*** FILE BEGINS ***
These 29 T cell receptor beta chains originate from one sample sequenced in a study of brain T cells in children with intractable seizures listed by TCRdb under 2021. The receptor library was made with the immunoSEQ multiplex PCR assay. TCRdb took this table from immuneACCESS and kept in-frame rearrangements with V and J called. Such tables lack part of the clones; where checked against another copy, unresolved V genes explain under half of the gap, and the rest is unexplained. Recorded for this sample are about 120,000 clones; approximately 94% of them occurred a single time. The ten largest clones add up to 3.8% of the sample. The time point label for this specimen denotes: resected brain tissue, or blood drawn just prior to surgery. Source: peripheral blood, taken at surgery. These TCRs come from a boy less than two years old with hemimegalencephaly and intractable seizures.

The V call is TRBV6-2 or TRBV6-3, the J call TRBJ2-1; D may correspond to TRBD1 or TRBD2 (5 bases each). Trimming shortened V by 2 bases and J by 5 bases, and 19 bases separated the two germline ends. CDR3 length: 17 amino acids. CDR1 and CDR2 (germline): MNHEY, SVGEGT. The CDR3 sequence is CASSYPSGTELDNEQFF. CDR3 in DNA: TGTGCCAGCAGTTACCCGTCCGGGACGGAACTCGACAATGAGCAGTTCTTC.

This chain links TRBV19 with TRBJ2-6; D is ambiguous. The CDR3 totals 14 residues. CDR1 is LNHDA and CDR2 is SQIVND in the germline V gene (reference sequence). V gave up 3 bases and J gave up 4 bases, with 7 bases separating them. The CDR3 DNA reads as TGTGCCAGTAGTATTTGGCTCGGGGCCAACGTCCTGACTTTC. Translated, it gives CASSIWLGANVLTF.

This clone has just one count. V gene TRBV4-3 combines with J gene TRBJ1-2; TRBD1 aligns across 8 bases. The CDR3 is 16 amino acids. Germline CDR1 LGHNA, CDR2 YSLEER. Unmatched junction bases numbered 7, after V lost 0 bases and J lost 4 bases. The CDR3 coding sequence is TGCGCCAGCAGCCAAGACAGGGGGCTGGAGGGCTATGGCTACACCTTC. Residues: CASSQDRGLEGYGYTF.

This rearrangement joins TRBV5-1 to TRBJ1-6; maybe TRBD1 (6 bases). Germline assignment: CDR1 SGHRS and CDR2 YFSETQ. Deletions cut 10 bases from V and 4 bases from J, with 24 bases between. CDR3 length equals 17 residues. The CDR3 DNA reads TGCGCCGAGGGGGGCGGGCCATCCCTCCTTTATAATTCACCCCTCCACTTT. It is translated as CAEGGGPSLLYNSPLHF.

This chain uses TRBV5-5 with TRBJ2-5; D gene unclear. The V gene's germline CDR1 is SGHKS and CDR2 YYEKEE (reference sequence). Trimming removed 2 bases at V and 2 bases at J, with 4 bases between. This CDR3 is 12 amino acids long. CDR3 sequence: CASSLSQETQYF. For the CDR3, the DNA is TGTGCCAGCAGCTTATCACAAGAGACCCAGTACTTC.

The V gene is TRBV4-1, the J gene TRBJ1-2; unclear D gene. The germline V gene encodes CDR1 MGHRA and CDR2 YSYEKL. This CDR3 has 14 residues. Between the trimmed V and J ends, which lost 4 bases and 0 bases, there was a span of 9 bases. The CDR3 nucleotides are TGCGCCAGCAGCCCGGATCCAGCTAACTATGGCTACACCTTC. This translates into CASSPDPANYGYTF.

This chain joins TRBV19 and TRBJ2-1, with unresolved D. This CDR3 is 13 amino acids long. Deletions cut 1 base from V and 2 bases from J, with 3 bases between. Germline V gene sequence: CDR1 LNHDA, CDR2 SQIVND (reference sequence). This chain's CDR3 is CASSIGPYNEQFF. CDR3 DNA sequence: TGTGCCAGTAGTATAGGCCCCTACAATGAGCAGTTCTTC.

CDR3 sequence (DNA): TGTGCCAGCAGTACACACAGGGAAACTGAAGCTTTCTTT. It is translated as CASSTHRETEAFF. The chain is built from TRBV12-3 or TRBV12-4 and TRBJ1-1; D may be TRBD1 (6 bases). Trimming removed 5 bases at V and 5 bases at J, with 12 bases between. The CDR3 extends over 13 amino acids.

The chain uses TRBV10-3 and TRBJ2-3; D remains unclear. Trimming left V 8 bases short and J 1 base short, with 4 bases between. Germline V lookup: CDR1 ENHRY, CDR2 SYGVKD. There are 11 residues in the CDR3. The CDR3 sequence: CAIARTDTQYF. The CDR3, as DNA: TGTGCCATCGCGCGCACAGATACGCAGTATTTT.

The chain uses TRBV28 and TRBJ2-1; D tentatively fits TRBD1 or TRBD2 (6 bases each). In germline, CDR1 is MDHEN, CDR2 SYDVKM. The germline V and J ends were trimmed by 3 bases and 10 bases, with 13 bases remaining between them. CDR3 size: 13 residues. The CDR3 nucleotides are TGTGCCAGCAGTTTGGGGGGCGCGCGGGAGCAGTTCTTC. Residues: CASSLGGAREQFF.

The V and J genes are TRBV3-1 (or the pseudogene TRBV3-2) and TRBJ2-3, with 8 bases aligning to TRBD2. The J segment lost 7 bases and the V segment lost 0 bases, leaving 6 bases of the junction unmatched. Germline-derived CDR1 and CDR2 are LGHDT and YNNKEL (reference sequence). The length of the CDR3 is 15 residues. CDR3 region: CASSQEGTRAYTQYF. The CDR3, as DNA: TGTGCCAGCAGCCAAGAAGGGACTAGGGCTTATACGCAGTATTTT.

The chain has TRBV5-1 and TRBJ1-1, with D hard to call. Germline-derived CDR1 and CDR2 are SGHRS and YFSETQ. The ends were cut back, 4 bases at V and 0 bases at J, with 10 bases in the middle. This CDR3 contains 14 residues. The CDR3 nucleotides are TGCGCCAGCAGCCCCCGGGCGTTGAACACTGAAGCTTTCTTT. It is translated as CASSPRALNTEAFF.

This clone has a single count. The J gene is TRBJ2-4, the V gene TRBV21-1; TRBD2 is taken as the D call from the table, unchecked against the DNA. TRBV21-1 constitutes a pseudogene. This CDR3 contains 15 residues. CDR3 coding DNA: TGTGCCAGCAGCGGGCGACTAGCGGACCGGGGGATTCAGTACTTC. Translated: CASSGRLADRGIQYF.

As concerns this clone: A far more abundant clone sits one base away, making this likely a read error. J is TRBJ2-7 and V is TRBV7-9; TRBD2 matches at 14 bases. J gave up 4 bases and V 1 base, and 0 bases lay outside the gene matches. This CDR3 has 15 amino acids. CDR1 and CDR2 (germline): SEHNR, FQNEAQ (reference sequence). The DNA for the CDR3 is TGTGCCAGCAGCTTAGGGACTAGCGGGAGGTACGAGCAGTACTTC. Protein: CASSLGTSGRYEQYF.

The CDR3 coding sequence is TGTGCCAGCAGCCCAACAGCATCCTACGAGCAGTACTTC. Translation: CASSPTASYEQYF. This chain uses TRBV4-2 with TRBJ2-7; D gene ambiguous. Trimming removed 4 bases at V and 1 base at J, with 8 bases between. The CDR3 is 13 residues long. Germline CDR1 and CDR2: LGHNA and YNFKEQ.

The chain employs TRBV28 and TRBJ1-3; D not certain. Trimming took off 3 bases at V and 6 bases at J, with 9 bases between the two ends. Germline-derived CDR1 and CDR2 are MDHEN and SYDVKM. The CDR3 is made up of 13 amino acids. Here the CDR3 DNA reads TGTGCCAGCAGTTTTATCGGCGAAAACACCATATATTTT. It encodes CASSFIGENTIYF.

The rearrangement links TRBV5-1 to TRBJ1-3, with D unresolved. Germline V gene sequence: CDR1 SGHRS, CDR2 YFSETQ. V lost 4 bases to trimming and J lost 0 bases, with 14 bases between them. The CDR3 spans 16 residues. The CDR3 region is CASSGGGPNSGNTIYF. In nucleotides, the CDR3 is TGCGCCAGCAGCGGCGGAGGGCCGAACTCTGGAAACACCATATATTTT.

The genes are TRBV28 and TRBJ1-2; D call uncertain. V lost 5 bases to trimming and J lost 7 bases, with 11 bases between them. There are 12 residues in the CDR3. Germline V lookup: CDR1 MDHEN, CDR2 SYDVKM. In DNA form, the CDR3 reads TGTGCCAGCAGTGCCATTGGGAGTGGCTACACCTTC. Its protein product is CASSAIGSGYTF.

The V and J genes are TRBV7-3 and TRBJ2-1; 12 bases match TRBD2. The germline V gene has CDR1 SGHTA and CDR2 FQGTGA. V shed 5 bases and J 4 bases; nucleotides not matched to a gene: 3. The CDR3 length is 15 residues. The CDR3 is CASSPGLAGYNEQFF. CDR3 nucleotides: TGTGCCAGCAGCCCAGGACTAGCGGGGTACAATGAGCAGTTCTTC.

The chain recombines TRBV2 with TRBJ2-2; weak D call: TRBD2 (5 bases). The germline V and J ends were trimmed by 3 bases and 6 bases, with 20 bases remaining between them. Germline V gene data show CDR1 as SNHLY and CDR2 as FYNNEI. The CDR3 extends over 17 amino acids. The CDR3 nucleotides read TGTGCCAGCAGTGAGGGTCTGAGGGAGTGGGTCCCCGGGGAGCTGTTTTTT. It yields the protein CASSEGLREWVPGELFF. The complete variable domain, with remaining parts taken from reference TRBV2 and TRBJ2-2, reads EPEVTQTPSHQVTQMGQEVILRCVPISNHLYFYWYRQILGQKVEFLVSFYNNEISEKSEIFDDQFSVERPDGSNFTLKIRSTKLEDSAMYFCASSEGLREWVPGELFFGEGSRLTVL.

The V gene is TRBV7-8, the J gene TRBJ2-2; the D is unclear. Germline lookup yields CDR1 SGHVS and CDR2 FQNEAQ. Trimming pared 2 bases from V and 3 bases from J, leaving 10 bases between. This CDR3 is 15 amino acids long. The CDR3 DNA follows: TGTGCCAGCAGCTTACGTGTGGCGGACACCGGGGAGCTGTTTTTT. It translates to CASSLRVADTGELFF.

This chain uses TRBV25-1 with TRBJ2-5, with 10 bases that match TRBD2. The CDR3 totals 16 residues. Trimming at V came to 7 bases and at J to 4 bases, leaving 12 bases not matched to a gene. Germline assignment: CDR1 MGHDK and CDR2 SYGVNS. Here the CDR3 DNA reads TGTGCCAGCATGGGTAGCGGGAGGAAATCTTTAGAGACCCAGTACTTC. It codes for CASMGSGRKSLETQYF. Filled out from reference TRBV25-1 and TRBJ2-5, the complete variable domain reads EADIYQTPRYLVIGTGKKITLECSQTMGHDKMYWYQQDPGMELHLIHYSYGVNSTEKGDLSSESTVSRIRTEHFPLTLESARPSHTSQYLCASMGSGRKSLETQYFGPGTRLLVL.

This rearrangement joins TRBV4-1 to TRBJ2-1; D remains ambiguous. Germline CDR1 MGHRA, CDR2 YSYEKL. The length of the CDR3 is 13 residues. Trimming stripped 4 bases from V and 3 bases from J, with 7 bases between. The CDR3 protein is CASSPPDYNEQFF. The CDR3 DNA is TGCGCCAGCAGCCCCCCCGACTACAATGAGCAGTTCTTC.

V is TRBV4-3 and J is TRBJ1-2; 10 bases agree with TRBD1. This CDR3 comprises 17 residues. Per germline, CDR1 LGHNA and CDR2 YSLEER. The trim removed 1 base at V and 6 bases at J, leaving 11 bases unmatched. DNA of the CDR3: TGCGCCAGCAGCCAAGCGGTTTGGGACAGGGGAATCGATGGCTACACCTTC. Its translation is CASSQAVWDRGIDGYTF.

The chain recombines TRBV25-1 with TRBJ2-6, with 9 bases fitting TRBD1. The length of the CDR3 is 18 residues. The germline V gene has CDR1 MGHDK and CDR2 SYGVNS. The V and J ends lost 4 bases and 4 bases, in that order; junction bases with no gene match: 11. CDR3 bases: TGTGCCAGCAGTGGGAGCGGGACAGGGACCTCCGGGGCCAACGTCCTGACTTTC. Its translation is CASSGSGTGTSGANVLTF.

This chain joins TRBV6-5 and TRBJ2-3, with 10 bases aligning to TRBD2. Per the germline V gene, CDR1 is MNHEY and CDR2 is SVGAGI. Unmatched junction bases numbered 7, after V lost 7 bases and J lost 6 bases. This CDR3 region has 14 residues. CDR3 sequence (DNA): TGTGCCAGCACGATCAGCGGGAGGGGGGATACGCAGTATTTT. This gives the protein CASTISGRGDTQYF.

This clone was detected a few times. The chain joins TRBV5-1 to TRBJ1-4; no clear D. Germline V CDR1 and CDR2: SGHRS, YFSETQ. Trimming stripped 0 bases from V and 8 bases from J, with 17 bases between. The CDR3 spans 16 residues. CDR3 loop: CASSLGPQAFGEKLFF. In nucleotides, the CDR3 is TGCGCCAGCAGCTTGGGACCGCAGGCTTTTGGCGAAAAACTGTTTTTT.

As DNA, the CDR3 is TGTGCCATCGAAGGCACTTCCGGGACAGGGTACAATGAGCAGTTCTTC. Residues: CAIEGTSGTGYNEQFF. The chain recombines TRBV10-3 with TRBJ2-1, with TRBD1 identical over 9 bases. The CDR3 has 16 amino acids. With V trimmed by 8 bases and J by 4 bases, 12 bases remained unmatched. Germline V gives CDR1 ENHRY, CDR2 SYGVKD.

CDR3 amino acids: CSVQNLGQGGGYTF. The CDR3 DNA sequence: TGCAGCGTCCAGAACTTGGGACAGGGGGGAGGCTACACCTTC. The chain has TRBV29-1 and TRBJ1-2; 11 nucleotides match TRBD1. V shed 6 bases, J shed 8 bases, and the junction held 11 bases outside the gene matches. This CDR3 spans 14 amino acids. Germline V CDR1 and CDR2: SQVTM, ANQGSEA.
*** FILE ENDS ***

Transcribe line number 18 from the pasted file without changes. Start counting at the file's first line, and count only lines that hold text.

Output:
The rearrangement links TRBV5-1 to TRBJ1-3, with D unresolved. Germline V gene sequence: CDR1 SGHRS, CDR2 YFSETQ. V lost 4 bases to trimming and J lost 0 bases, with 14 bases between them. The CDR3 spans 16 residues. The CDR3 region is CASSGGGPNSGNTIYF. In nucleotides, the CDR3 is TGCGCCAGCAGCGGCGGAGGGCCGAACTCTGGAAACACCATATATTTT.